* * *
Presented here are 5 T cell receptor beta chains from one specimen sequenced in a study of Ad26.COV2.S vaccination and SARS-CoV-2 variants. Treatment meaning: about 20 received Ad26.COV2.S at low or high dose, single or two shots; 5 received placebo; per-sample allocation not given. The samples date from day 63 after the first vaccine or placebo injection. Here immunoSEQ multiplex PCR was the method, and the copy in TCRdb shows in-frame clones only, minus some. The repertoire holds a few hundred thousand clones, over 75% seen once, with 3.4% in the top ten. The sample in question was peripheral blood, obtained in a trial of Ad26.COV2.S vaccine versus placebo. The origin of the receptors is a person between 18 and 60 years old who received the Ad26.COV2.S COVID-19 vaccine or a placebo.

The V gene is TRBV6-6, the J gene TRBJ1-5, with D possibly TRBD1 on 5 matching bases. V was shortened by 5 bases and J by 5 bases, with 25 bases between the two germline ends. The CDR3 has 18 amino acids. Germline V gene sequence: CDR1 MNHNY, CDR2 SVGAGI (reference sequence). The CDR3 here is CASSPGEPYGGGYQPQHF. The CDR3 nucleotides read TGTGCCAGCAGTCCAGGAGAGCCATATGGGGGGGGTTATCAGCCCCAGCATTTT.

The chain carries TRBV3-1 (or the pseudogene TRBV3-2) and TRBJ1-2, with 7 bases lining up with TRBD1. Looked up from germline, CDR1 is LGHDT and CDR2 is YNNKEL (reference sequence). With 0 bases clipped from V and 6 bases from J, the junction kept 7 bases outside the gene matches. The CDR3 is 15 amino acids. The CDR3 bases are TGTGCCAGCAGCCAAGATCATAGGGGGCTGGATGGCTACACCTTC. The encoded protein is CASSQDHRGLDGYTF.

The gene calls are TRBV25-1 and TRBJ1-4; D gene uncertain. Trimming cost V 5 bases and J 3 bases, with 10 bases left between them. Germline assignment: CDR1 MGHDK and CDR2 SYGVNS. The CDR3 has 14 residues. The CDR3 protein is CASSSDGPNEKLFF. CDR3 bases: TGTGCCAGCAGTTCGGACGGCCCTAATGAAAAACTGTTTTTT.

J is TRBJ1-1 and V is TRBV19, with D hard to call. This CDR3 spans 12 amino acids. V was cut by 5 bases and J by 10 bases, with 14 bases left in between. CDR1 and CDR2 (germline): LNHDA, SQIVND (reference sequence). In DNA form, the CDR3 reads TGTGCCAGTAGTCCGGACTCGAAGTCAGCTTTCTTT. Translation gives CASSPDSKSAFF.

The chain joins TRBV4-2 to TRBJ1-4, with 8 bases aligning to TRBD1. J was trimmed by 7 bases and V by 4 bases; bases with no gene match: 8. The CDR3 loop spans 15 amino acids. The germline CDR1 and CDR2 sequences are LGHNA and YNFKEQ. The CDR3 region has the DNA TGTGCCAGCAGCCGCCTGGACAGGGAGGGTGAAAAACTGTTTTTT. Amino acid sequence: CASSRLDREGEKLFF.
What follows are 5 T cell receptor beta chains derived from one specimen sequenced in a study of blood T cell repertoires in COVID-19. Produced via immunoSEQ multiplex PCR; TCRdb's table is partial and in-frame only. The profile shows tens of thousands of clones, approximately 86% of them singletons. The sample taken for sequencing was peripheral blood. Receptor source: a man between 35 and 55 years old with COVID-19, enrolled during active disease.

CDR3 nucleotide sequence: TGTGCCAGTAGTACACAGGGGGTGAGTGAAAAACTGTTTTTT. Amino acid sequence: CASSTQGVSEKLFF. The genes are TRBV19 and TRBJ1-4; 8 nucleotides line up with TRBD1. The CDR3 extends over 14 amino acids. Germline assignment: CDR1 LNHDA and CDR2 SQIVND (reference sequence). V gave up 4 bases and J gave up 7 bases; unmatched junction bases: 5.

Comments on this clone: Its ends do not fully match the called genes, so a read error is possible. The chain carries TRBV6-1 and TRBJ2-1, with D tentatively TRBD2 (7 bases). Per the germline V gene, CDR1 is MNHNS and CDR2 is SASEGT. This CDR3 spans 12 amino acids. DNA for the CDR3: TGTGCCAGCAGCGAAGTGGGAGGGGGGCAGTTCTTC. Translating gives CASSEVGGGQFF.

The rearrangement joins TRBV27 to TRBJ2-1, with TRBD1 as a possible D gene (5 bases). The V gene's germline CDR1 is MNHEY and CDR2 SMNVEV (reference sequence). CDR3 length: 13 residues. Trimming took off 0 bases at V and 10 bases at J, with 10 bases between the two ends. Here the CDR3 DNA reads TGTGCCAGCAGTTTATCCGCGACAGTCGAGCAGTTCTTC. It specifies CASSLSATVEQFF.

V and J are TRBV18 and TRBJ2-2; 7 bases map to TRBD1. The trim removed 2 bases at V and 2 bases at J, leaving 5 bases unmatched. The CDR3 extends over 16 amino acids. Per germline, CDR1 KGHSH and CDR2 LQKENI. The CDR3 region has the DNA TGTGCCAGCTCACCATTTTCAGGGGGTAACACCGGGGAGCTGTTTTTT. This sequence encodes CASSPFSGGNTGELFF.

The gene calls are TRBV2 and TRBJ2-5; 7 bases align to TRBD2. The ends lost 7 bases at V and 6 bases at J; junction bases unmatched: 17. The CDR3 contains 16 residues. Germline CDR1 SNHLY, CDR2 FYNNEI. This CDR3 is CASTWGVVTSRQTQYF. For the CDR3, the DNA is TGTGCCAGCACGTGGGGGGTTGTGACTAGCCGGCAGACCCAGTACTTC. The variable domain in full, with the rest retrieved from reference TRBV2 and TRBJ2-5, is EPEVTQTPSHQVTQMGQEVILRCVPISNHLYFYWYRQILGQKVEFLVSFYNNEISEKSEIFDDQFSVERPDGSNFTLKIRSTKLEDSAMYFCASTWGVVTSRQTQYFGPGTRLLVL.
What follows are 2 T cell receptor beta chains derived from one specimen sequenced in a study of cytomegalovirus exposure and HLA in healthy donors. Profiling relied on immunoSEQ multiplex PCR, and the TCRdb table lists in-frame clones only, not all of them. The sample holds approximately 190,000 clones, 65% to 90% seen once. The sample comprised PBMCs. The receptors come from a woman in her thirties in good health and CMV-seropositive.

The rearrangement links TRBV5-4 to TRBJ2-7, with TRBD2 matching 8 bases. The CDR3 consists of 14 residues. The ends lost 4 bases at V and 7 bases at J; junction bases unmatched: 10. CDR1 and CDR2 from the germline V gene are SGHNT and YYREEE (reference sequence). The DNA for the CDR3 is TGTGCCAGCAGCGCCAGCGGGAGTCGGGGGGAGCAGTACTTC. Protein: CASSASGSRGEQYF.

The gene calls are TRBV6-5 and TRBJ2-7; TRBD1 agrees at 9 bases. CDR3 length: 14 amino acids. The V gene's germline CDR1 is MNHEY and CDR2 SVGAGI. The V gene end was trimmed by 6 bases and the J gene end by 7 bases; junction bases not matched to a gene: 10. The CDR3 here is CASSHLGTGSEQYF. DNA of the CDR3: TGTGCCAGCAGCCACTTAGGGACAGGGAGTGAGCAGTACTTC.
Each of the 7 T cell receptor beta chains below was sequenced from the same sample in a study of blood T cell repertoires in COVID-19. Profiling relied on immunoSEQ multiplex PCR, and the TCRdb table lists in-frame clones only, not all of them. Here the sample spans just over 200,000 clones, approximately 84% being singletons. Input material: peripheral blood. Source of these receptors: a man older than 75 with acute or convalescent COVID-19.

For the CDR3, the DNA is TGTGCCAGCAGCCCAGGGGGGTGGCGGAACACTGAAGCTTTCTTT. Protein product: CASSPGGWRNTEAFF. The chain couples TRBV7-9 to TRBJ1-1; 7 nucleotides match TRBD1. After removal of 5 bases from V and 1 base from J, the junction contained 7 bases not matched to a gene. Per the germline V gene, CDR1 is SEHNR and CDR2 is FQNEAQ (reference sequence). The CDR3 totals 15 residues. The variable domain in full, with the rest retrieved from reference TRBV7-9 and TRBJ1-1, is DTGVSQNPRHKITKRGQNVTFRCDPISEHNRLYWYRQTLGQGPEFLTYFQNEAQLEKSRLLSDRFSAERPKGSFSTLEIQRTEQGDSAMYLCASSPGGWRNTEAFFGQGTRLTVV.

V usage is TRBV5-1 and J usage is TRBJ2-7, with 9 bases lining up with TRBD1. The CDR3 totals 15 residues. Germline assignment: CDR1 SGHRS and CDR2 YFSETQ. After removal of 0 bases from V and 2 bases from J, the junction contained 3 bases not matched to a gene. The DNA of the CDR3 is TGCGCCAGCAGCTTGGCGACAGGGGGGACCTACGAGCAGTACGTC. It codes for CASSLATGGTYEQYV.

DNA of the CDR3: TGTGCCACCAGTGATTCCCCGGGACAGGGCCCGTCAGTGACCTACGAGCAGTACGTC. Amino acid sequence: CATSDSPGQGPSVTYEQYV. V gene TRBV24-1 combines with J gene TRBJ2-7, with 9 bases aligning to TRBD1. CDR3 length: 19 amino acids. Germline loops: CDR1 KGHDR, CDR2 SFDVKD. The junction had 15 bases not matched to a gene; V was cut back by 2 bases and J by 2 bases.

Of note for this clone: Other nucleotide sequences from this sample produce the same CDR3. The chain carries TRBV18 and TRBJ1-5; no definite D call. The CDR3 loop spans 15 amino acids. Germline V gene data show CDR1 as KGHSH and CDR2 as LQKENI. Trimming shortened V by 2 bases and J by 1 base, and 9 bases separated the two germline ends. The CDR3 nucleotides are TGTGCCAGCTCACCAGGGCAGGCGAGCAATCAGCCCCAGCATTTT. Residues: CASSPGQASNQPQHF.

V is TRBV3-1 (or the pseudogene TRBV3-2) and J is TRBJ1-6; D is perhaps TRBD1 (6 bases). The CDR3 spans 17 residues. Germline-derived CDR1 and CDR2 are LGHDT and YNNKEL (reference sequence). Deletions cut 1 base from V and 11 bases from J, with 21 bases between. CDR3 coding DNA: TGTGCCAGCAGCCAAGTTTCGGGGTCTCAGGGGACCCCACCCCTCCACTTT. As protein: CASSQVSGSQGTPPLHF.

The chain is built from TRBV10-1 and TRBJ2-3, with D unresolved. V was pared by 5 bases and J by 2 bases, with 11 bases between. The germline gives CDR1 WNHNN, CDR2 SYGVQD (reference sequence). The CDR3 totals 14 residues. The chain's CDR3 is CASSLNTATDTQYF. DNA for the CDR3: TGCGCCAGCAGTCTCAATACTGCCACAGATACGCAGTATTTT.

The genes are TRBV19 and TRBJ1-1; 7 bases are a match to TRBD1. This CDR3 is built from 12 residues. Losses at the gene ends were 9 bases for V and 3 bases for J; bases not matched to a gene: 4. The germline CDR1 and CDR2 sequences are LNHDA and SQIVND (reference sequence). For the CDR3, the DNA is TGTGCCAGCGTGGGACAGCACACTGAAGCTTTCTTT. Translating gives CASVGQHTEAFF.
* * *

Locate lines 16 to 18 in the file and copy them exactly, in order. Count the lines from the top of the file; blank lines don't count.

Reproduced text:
Each of the 7 T cell receptor beta chains below was sequenced from the same sample in a study of blood T cell repertoires in COVID-19. Profiling relied on immunoSEQ multiplex PCR, and the TCRdb table lists in-frame clones only, not all of them. Here the sample spans just over 200,000 clones, approximately 84% being singletons. Input material: peripheral blood. Source of these receptors: a man older than 75 with acute or convalescent COVID-19.

For the CDR3, the DNA is TGTGCCAGCAGCCCAGGGGGGTGGCGGAACACTGAAGCTTTCTTT. Protein product: CASSPGGWRNTEAFF. The chain couples TRBV7-9 to TRBJ1-1; 7 nucleotides match TRBD1. After removal of 5 bases from V and 1 base from J, the junction contained 7 bases not matched to a gene. Per the germline V gene, CDR1 is SEHNR and CDR2 is FQNEAQ (reference sequence). The CDR3 totals 15 residues. The variable domain in full, with the rest retrieved from reference TRBV7-9 and TRBJ1-1, is DTGVSQNPRHKITKRGQNVTFRCDPISEHNRLYWYRQTLGQGPEFLTYFQNEAQLEKSRLLSDRFSAERPKGSFSTLEIQRTEQGDSAMYLCASSPGGWRNTEAFFGQGTRLTVV.

V usage is TRBV5-1 and J usage is TRBJ2-7, with 9 bases lining up with TRBD1. The CDR3 totals 15 residues. Germline assignment: CDR1 SGHRS and CDR2 YFSETQ. After removal of 0 bases from V and 2 bases from J, the junction contained 3 bases not matched to a gene. The DNA of the CDR3 is TGCGCCAGCAGCTTGGCGACAGGGGGGACCTACGAGCAGTACGTC. It codes for CASSLATGGTYEQYV.